Is It Safe To Use Tretinoin While Pregnant?

Pregnancy can be a joyful and overwhelming experience. To safely nurture a fetus in utero, there are a plethora of medications and beauty ingredients an individual should steer clear of during this time. Healthline notes that pregnant individuals should avoid retinoids, such as tretinoin and isotretinoin. According to the National Library of Medicine, tretinoin and isotretinoin are medications and skincare products. Tretinoin is a topical cream, while isotretinoin is an oral drug.

Apostrophe notes that both can treat acne, and the Mayo Clinic says that tretinoin can also diminish signs of aging. Per MedicalNewsToday, tretinoin is a synthetic form of vitamin A. Like any medication, it can have unpleasant side effects, such as dry or itchy skin. As for isotretinoin — which is sold under the brand name Accutane — March of Dimes explains that it can be dangerous to use during pregnancy. This product can cause miscarriages and congenital disabilities, amongst other issues. Tretinoin, on the other hand, is a different story. The National Library of Medicine indicates that its full effects on pregnancy are not widely understood.

Topical tretinoin has not been thoroughly studied

A 1993 article published in The New England Journal of Medicine suggested that the topical use of tretinoin was harmless during pregnancy. In recent years, however, medical experts have changed their views. A 2018 review from the European Medicines Agency concluded that pregnant individuals should not use tretinoin. Due to the dangers of other retinoids, such as Accutane, it suggests avoiding tretinoin altogether. In other words, it's better to be safe than sorry.

Per the National Library of Medicine, there are several unanswered questions regarding topical tretinoin and pregnancy. For example, it's unknown whether using tretinoin decreases the chances of getting pregnant or if it increases the rate of miscarriages. Healthline states that it's undetermined if tretinoin could end up in breast milk. Talk to your doctor if you use the product and are considering becoming pregnant.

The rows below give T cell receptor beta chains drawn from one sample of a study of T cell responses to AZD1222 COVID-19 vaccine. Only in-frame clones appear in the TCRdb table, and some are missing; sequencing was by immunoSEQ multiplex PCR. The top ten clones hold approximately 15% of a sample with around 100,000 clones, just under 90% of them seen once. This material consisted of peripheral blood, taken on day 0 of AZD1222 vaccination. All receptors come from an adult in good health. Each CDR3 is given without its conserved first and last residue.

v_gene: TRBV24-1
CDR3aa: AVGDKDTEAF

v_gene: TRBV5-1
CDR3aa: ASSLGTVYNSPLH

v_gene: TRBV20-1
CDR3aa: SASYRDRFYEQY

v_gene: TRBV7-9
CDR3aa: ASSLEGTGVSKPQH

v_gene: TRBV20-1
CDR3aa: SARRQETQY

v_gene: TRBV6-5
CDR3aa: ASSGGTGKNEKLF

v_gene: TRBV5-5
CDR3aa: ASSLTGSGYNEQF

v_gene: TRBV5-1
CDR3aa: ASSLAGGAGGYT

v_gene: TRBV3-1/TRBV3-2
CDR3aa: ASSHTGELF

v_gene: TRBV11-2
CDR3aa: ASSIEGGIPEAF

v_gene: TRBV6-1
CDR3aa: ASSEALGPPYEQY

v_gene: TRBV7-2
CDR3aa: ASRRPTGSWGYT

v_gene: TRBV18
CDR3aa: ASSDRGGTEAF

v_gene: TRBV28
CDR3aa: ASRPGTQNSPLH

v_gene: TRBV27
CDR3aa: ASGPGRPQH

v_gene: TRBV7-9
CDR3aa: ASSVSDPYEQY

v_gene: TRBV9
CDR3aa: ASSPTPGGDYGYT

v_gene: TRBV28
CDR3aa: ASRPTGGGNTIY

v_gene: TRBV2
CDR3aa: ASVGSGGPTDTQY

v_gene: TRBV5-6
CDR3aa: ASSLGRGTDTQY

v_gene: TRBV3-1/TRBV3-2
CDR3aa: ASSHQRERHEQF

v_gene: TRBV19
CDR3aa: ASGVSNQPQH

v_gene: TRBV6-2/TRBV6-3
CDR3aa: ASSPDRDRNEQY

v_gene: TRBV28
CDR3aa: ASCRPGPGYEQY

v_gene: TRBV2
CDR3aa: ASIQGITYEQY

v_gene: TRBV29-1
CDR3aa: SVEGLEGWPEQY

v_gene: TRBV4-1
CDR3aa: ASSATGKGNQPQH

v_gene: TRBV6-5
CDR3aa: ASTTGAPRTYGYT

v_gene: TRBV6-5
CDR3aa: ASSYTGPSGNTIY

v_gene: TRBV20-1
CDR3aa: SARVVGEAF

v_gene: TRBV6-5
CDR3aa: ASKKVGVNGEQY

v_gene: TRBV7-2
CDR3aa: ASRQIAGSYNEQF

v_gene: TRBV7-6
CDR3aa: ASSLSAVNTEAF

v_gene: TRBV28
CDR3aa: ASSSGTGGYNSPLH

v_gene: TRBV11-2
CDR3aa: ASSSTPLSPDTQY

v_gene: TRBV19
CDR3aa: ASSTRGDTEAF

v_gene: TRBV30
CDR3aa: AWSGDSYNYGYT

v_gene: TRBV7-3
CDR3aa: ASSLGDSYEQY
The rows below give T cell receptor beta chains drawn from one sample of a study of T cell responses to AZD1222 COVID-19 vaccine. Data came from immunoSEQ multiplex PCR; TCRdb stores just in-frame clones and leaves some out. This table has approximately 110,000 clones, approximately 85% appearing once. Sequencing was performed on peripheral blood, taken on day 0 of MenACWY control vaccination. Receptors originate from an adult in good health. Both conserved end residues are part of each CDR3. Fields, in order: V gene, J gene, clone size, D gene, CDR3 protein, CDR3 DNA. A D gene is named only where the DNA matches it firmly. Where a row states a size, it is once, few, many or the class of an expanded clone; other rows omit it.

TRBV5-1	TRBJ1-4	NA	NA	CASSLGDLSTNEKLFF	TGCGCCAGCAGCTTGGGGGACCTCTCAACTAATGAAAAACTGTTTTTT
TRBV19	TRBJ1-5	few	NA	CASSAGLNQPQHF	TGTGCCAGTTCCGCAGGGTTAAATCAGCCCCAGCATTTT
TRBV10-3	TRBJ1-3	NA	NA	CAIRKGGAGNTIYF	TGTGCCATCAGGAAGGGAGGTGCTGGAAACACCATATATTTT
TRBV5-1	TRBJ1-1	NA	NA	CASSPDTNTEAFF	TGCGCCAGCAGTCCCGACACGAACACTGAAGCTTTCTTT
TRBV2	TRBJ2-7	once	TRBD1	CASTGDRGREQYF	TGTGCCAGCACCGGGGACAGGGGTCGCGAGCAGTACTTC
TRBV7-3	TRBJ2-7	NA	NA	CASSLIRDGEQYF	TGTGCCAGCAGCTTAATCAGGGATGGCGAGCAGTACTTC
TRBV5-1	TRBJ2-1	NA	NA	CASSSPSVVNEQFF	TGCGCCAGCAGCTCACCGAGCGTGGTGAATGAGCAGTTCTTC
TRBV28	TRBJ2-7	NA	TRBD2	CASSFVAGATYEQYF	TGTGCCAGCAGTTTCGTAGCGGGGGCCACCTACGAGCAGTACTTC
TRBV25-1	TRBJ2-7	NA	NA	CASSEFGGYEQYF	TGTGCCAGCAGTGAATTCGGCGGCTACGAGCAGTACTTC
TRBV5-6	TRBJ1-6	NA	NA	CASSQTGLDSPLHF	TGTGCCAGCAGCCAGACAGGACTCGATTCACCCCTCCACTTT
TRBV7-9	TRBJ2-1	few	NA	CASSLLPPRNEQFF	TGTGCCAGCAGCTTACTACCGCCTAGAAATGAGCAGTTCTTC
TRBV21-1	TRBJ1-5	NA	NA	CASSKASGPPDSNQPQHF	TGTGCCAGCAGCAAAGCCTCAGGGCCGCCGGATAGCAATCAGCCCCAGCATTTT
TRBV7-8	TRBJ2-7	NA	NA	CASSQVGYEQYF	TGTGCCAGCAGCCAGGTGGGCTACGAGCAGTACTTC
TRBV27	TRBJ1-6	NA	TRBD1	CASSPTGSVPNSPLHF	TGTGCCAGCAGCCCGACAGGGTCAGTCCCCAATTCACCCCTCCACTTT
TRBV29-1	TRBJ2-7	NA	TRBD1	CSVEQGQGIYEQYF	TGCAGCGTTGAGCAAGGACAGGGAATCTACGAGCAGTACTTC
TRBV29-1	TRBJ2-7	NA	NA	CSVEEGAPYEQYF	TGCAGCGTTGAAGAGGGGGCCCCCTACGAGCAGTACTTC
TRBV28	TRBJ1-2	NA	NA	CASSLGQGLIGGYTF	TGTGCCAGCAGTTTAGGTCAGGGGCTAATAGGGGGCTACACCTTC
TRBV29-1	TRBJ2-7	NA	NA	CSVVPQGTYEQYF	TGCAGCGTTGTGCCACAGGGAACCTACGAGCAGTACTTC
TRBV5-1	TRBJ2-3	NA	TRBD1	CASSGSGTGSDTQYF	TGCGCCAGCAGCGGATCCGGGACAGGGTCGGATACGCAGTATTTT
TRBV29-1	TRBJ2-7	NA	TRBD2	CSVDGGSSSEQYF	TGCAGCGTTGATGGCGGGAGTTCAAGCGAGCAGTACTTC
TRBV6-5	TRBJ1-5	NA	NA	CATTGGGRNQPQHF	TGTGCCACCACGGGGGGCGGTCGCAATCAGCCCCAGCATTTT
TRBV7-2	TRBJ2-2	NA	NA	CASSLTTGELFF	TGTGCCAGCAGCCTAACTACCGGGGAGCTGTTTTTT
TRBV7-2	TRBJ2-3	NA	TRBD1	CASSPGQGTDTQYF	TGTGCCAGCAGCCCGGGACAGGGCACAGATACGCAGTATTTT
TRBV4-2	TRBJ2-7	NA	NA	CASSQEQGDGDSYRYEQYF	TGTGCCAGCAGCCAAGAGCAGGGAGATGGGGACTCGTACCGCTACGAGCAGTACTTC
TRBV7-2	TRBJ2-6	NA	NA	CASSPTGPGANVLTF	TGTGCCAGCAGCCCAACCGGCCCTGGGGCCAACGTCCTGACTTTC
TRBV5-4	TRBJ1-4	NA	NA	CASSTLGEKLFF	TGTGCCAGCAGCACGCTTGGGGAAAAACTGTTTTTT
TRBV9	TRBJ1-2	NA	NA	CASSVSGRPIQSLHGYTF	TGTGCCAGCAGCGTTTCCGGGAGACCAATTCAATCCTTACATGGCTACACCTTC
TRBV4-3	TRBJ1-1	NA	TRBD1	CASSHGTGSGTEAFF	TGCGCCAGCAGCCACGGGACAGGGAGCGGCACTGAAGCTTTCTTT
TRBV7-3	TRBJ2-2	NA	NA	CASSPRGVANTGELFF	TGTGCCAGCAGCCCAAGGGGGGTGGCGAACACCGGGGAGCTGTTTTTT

According to WebMD, oral tretinoin exists, but it is primarily used to treat leukemia. However, MedicalNewsToday notes that oral tretinoin taken for acne treatment is becoming more common. Having said that, it is still critical to address the use of tretinoin before becoming pregnant to understand the potential risks.

Safe acne medications to apply during pregnancy

While some people will get that pregnancy glow that is often raved about, Healthline reports that others can get melasma and acne. WebMD states that most pregnant individuals will experience acne, likely caused by increased hormone levels. Pregnancy can worsen your acne if you already have it or have experienced it in the past. Needless to say, this can negatively affect your self-esteem, but not all hope is lost.

Acne expert Dr. Hilary Baldwin suggested the topical forms of metronidazole, clindamycin, and azelaic acid while speaking to The New York Times. The Mayo Clinic adds that the topical form of erythromycin is also safe for pregnancy. Regarding your pre-pregnancy skincare routine, What to Expect reports that you might be unable to use most of your products while pregnant. "It's important to note that whatever you put on your face, regardless of it being topical, gets absorbed into the skin and could affect the baby," dermatologist Dr. Shari Sperling told the source.

Another dermatologist, Dr. Marisa Garshick, had a similar sentiment. "As with many different things, many skincare ingredients have not been specifically tested in pregnancy, so it is often best to hold off," Dr. Garshick told Byrdie. "That said, it is always advised to speak with your doctor to determine what is best for you."